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Does the traditional press release need a makeover?

30th April 2014


In December last year, a version update of Opera Coast, the browser for iOS devices, was launched. Instead of a “normal press release”, Opera Software decided to use a ‘choose your level of ‘corporateness’’ slider that would let journalists, and anyone else for that matter, choose the jargon quotient of the press release.

Also in September 2013, Amazon overturned the usual press release format for the release of the HD format of their Kindle Fire. Amazon’s release was in the form of 14 tweets, highlighting different product aspects. 

Both of these were a big hit with the media. 

Mrunmaiy Abroal, Director of Communications, South Asia, Opera Software, says: “The idea of 'The PR machine’ came from the awareness that the journalists we target get a metric ton of press releases each day, usually filled with industry buzzwords such as innovative, revolutionary, award-winning, cutting-edge, next-generation, industry leader and so on. They are tired of reading this again and again. To make our communications stand out, we decided to play on the brand personality of Opera Coast, the one that has a bit of edginess and irreverence to it.” 

Mrunmaiy adds: “We developed an interactive web page with a slider so that readers could choose the level of ‘corporateness’ in the press release. It was the same product, same features, but the press releases were written differently. The slider gave 6 options to choose between ranging from super-geek and super-suit. In addition to these, there was a ‘full corp’ version which was stuffed with communication buzzwords and a ‘geek edition’ written in command line format. Through its various levels the Coast press release got more and more ridiculous as the settings were turned higher.”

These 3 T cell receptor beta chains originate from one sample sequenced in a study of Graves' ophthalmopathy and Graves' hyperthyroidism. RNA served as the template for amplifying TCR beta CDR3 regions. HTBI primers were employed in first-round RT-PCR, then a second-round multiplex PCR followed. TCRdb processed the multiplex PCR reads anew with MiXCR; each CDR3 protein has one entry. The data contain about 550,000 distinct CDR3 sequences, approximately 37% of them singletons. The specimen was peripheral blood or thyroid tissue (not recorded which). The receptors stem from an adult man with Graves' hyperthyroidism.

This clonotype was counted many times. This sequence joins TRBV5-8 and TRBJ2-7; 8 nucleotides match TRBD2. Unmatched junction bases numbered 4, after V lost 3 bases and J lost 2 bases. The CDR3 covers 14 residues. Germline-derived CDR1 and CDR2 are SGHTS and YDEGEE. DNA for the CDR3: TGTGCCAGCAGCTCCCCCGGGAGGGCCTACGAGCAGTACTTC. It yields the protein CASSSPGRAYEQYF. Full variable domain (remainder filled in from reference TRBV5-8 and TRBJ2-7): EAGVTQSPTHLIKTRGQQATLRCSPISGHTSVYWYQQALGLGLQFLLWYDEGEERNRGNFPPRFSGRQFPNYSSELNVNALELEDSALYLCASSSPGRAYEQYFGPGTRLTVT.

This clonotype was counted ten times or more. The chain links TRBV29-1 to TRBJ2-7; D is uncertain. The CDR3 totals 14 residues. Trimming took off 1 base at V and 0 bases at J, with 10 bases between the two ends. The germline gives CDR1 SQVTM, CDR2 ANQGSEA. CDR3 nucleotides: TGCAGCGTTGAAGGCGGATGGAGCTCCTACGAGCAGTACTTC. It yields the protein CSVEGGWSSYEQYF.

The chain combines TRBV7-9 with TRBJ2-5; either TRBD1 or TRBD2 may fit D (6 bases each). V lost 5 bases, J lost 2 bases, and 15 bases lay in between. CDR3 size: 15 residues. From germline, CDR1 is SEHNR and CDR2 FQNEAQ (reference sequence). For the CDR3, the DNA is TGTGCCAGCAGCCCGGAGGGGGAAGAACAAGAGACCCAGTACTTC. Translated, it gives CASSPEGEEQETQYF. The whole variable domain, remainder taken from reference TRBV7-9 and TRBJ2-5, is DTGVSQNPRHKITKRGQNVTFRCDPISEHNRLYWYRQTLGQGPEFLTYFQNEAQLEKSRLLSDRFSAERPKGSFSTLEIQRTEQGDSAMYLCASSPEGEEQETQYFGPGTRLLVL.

Mrunmaiy says: “This press release stunt appealed to a lot of the media as it was very different from the usual ‘yadda yadda’ they receive”

The humble press release, the mainstay of media communication, is changing.

A brief history of press releases

The first press release was sent out in 1906 by Ivy Lee, who was considered the father of modern public relations. This first release outlined the details of an electric train wreck in New Jersey.

By 2009, as many as 3000 plus news releases were circulated in the city of New York every day. In 2009, a senior reporter in the ‘Times of India’ shared that the paper receives as many as 300 press releases every day and the discard ratio is high. Less than 20 stories, which include non-press release reportage, make the final story cut.

The new press release

So is the press release dead? Its demise is regularly declared and there are journalists who feel that there should be a better way to put out media communiques. 

Aashish Washikar, head of media relations, Tech Mahindra feels that the: “The advent of social media has definitely reduced the importance of a press release. It may not be dead completely but it has definitely been reduced to a more statutory requirement for companies. Crowdsourcing is the buzzword. There are various avenues for journalists to crowd source the responses and ideas for their stories rather than depending on a press release.”